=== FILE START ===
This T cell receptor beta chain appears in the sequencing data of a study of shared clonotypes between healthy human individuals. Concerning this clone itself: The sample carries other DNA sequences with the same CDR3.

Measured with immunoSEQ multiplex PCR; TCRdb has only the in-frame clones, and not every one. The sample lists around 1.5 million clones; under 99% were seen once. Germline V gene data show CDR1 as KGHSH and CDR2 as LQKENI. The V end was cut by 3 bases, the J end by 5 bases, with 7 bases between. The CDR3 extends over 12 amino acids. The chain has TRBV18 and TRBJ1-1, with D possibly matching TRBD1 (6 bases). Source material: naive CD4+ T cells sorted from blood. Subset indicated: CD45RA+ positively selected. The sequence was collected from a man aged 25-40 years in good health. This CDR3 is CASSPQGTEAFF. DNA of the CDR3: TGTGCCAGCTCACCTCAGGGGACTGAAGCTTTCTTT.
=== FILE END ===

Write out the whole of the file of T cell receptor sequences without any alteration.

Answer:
This T cell receptor beta chain appears in the sequencing data of a study of shared clonotypes between healthy human individuals. Concerning this clone itself: The sample carries other DNA sequences with the same CDR3.

Measured with immunoSEQ multiplex PCR; TCRdb has only the in-frame clones, and not every one. The sample lists around 1.5 million clones; under 99% were seen once. Germline V gene data show CDR1 as KGHSH and CDR2 as LQKENI. The V end was cut by 3 bases, the J end by 5 bases, with 7 bases between. The CDR3 extends over 12 amino acids. The chain has TRBV18 and TRBJ1-1, with D possibly matching TRBD1 (6 bases). Source material: naive CD4+ T cells sorted from blood. Subset indicated: CD45RA+ positively selected. The sequence was collected from a man aged 25-40 years in good health. This CDR3 is CASSPQGTEAFF. DNA of the CDR3: TGTGCCAGCTCACCTCAGGGGACTGAAGCTTTCTTT.